Are cruiserweights on their way back to a WWE ring?

Photo via WWE.com

Ultimo Dragon. Billy Kidman. Juventud Guerrera. Rey Mysterio Jr., pre-57 knee surgeries and 60 extra pounds.

These are just a few of the names which made up World Championship Wrestling's (WCW) cruiserweight division, one of the most exciting and innovative collections of wrestlers ever assembled.

Earlier this year, rumors began spreading of a cruiserweight-centric program for the ill-fated WWE Network. The idea for the niche program was met with mixed feelings as some felt the talents of smaller wrestlers should be displayed on Raw or even Smackdown while others were just happy the high flyers might see a comeback, regardless of time or place.

Since the fate of the rumored program is fixed onto the fate of the yet-to-be launched network, chances are good it will never see the light of the day.

Despite this, WWE has taken some curious actions regarding cruiserweights which might get some conspiracy-happy Cagesiders talking.

What am I rambling on about exactly? Find out after the jump.

Take a jaunt over to WWE.com and on the front page, you'll see a story with the headline reading, "The Title that Changed Sports-Entertainment."

Pretty high praise for a belt which was suspended with Hornswaggle as its final champion.

The article is an interesting albeit short look at the cruiserweight division as it was known in WCW, neglecting to go through its murky history in WWE. Taking shots at former WWE employee and current TNA albatross Eric Bischoff, the article goes on about Ted Turner's deep pockets and Bischoff's willingness to dive in and pay big bucks for some the best talent the wrestling world had to offer.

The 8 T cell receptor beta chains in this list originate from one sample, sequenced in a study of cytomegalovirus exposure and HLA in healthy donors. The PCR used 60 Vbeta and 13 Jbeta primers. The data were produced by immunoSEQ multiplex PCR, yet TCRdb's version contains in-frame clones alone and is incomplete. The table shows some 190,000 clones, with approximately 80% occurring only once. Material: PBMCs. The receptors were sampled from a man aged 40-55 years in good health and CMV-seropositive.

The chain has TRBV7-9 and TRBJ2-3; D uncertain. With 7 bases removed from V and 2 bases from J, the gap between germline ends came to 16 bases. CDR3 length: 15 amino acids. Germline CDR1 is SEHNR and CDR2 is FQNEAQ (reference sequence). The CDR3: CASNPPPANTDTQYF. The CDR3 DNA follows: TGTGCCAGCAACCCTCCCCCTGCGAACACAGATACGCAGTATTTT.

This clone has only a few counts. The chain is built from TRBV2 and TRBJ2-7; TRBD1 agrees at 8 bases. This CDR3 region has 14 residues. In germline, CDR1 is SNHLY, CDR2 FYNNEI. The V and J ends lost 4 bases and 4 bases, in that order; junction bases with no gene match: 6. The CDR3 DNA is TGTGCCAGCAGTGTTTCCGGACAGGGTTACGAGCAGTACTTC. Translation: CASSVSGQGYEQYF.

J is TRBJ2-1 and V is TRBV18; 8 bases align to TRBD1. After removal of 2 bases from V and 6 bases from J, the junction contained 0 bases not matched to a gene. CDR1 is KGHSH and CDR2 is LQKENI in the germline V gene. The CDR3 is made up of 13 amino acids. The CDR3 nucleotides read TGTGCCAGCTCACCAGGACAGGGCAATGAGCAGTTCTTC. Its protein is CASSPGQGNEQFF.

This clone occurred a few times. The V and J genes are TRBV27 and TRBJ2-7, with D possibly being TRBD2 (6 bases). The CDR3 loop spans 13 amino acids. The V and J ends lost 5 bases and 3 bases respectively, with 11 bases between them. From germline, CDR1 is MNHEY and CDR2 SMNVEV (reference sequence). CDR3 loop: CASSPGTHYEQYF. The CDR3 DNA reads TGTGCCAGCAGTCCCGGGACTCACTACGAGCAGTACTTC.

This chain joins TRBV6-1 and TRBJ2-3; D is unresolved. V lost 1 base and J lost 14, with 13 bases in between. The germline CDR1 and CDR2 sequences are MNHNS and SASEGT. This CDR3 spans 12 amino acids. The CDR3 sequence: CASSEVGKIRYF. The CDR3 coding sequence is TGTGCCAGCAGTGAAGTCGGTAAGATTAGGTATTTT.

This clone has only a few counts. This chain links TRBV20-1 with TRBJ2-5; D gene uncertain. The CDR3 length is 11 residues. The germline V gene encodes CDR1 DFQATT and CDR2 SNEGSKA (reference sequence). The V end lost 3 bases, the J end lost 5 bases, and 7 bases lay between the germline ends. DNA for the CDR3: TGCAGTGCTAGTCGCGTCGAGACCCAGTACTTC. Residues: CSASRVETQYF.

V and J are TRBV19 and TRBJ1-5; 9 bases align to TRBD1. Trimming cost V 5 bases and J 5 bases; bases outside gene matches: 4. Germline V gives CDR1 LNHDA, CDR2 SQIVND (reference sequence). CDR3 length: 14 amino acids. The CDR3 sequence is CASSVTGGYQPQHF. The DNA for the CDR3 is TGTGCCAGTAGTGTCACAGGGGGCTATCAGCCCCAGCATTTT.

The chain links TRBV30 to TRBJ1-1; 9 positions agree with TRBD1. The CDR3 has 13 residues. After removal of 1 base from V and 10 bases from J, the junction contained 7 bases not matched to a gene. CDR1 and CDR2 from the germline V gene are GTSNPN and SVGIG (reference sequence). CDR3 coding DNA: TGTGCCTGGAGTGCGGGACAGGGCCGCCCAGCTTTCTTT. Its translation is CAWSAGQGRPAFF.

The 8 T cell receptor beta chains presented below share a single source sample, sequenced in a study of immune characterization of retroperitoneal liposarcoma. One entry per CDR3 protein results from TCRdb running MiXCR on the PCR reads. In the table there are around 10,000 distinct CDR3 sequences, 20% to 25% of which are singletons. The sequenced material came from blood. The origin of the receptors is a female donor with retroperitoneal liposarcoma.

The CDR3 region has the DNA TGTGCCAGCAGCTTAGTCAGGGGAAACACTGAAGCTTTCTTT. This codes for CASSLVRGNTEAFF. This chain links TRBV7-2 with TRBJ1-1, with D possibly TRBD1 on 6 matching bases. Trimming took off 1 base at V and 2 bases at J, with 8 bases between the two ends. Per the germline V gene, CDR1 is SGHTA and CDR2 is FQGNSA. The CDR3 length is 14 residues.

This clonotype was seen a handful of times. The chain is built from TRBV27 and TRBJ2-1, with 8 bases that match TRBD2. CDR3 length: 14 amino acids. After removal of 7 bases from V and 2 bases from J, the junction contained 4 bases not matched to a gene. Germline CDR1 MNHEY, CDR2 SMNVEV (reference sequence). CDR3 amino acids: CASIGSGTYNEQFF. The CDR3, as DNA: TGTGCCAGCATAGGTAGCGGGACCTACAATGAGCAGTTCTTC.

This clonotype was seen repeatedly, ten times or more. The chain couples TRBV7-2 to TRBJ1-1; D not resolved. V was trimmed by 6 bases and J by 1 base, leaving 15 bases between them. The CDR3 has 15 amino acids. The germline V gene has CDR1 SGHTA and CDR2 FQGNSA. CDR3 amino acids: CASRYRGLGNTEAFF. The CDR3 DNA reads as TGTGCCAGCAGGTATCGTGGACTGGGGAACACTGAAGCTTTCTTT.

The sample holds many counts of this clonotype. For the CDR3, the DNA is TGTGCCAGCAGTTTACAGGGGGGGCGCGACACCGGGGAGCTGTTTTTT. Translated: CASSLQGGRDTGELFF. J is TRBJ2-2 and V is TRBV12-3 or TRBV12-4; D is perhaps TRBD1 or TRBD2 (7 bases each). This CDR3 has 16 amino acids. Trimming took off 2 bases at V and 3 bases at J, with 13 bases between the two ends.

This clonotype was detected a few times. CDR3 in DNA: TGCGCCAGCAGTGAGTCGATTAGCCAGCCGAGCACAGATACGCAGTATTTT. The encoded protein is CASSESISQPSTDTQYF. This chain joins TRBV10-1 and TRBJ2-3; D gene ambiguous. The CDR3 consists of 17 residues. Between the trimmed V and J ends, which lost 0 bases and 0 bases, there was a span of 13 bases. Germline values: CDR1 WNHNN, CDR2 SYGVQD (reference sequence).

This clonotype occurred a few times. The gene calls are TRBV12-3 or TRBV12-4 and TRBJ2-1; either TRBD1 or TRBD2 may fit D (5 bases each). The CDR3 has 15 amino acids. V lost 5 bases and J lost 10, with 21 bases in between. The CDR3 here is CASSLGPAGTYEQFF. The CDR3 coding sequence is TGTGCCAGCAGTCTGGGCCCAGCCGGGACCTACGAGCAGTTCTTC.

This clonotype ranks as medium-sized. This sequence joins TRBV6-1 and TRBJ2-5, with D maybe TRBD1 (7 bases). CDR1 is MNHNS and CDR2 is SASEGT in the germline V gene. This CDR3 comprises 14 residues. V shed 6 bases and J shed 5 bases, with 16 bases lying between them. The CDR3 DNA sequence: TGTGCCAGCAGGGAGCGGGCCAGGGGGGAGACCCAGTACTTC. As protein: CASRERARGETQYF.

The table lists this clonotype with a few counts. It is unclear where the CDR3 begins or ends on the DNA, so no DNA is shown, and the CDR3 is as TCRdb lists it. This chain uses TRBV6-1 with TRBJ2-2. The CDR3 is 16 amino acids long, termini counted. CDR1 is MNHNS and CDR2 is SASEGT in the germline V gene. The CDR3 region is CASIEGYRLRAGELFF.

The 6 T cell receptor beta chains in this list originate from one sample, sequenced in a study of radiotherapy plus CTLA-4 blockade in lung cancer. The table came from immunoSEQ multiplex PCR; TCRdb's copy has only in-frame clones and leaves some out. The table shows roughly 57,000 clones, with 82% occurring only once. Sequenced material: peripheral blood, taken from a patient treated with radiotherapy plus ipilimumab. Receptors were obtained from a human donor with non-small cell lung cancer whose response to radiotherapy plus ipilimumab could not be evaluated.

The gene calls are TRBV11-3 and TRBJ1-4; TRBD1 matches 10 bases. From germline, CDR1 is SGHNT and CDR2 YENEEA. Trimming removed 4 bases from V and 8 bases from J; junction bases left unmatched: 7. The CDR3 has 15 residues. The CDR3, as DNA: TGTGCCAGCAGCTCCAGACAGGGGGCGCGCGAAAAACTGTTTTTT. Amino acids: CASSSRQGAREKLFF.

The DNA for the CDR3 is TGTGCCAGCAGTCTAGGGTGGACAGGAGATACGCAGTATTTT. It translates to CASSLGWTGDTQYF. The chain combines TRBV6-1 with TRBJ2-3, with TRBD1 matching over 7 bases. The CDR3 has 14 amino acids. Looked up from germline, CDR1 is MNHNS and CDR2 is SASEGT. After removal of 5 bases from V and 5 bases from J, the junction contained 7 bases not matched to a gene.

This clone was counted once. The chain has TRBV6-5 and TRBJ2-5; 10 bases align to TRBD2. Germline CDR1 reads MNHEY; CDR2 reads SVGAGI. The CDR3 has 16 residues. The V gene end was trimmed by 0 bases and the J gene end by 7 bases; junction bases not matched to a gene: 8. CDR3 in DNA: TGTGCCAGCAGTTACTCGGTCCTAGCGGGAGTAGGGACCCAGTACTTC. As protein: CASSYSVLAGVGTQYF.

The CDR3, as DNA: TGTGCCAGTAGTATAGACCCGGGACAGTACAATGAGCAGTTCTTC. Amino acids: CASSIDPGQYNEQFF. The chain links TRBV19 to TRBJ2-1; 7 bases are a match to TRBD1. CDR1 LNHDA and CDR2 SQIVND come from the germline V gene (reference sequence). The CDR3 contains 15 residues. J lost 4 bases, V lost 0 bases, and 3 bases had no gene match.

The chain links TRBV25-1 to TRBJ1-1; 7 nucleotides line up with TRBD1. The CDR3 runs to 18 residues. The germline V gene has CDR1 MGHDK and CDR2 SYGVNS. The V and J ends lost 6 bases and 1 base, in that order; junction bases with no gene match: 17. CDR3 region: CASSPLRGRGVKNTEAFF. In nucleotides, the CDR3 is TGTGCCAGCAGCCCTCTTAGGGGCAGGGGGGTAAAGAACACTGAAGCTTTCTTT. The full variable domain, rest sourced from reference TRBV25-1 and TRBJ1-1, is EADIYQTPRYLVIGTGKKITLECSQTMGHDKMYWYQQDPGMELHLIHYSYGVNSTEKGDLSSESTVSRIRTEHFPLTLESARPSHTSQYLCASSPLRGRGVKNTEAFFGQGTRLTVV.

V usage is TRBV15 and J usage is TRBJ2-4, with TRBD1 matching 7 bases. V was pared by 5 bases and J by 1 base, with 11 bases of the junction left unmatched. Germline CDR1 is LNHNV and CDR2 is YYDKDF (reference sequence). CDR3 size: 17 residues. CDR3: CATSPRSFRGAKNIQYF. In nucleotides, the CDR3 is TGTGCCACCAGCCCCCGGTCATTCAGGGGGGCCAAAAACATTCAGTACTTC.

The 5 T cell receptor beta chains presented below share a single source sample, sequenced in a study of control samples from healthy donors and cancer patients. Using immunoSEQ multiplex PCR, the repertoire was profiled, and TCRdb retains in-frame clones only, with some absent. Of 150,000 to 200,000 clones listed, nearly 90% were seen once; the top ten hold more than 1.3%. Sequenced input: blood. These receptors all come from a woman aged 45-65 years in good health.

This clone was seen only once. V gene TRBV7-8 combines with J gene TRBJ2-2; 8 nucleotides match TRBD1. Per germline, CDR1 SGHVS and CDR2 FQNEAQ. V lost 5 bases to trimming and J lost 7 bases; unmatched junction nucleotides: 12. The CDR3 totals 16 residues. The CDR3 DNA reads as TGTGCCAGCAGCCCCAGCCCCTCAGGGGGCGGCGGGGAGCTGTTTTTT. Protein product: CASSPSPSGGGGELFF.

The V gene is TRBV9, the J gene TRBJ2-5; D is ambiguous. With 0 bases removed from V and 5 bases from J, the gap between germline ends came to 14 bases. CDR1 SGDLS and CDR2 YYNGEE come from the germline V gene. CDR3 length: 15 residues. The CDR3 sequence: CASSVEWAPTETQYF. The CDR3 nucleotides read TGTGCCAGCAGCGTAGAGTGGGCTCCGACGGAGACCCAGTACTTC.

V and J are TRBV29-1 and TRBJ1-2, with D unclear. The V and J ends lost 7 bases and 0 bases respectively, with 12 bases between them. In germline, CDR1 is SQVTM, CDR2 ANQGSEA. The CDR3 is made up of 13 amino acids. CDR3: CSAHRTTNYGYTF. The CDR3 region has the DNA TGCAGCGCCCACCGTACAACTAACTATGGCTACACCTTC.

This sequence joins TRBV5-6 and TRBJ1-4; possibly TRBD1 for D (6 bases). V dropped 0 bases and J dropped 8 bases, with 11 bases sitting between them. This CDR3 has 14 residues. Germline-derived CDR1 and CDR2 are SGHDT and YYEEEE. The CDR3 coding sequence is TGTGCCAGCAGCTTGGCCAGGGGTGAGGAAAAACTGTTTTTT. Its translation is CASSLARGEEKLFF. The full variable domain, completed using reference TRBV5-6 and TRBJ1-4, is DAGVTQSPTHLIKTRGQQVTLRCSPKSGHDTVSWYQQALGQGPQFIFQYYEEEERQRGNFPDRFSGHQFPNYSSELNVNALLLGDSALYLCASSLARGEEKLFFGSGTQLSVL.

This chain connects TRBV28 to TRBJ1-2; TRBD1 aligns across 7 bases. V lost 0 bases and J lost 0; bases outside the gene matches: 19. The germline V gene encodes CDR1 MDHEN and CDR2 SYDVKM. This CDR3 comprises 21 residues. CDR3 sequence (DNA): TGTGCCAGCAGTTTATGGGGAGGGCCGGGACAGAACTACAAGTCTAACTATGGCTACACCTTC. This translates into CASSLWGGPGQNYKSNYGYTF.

For the next three years, these men stole the show every night as they traded the WCW Cruiserweight Championship back and forth in bouts that highlighted Mexican lucha libre, Japanese strong style and Hart-style submission techniques all at once. These men were changing sports-entertainment in front of everyone's eyes. The only problem was few could see it.

The article touched on how the idea of Chris Jericho or Eddie Guerrero holding a world title seemed ridiculous in WCW but a few short years to evolve and show WWE fans their natural charisma which was hindered in the Atlanta based company was all they needed to turn the thought process around.

In the past, a secondary title meant the Superstar was destined for greater things.

The most obvious example of this kind of title was the Intercontinental Championship - specifically during the late '80s and early '90s when it was held by future WWE Hall of Famers like Ricky Steamboat, Mr. Perfect and Bret Hart, just to name a few. With that championship, WWE fans knew they were watching a talented Superstar who would one day be in the main event. With the WCW Cruiserweight Title, it was less obvious.

The article does nothing but praise the division and the style of wrestling, giving it more credit than WWE booking ever did while it was still around. That in itself doesn't mean much but then I hopped over to WWE's official YouTube channel.

There are about two dozen WCW-era cruiserweight matches which were uploaded in the past day or so.

Is WWE trying to tell us something? Or are they trying to gauge interest in a cruiserweight comeback?

What do you think, Cagesiders?

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